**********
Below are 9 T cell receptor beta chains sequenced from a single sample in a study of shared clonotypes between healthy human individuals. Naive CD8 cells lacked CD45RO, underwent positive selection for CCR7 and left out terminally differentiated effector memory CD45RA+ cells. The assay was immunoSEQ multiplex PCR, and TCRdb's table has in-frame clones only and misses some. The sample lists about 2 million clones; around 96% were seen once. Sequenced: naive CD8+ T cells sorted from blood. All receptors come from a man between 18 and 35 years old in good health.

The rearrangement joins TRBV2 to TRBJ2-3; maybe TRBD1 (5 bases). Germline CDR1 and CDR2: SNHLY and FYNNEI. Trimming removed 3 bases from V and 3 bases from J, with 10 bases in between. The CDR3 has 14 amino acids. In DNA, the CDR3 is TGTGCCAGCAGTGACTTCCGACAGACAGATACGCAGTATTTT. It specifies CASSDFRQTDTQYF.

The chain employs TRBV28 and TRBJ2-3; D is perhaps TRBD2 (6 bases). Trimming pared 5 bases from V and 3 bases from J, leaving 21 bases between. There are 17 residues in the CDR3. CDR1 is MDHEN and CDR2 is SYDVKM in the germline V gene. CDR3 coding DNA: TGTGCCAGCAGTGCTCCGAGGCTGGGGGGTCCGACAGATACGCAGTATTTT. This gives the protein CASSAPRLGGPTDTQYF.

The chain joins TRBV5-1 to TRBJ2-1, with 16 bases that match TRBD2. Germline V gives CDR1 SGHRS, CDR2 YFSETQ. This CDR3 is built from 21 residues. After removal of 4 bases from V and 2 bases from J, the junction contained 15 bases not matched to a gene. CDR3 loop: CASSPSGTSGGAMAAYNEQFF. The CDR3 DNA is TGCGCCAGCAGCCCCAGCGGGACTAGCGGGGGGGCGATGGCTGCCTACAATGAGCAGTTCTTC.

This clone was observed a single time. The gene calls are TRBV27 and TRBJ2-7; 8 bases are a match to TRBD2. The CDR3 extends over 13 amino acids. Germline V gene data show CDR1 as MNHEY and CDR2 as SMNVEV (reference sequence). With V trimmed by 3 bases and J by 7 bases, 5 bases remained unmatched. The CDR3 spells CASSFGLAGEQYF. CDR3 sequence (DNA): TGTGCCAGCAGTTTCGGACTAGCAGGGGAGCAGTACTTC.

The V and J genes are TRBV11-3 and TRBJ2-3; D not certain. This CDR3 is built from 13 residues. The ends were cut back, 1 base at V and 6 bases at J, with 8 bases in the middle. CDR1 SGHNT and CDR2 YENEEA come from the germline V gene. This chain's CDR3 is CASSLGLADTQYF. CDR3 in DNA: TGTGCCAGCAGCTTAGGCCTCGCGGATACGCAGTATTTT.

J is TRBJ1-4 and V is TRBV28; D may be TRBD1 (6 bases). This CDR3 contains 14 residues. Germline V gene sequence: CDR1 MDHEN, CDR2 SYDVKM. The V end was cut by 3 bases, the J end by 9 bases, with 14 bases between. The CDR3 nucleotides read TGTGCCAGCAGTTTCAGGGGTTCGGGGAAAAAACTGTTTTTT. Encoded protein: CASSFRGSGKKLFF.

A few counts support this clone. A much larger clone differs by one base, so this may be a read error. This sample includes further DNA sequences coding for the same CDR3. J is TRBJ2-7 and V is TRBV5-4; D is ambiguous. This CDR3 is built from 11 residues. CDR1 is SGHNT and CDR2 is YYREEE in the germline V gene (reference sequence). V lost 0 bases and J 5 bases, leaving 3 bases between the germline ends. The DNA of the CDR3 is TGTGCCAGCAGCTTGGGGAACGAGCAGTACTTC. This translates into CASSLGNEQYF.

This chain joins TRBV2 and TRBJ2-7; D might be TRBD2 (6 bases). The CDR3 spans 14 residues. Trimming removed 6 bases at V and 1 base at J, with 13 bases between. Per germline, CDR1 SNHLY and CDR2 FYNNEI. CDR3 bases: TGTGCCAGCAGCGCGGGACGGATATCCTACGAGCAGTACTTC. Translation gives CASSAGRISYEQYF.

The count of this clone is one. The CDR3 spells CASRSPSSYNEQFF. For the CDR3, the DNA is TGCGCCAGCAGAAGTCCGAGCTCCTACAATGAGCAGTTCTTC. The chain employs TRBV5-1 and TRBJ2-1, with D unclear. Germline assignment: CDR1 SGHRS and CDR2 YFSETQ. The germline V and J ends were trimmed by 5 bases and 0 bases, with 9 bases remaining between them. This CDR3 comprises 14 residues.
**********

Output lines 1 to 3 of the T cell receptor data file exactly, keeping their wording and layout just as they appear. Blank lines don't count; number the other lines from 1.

Below are 9 T cell receptor beta chains sequenced from a single sample in a study of shared clonotypes between healthy human individuals. Naive CD8 cells lacked CD45RO, underwent positive selection for CCR7 and left out terminally differentiated effector memory CD45RA+ cells. The assay was immunoSEQ multiplex PCR, and TCRdb's table has in-frame clones only and misses some. The sample lists about 2 million clones; around 96% were seen once. Sequenced: naive CD8+ T cells sorted from blood. All receptors come from a man between 18 and 35 years old in good health.

The rearrangement joins TRBV2 to TRBJ2-3; maybe TRBD1 (5 bases). Germline CDR1 and CDR2: SNHLY and FYNNEI. Trimming removed 3 bases from V and 3 bases from J, with 10 bases in between. The CDR3 has 14 amino acids. In DNA, the CDR3 is TGTGCCAGCAGTGACTTCCGACAGACAGATACGCAGTATTTT. It specifies CASSDFRQTDTQYF.

The chain employs TRBV28 and TRBJ2-3; D is perhaps TRBD2 (6 bases). Trimming pared 5 bases from V and 3 bases from J, leaving 21 bases between. There are 17 residues in the CDR3. CDR1 is MDHEN and CDR2 is SYDVKM in the germline V gene. CDR3 coding DNA: TGTGCCAGCAGTGCTCCGAGGCTGGGGGGTCCGACAGATACGCAGTATTTT. This gives the protein CASSAPRLGGPTDTQYF.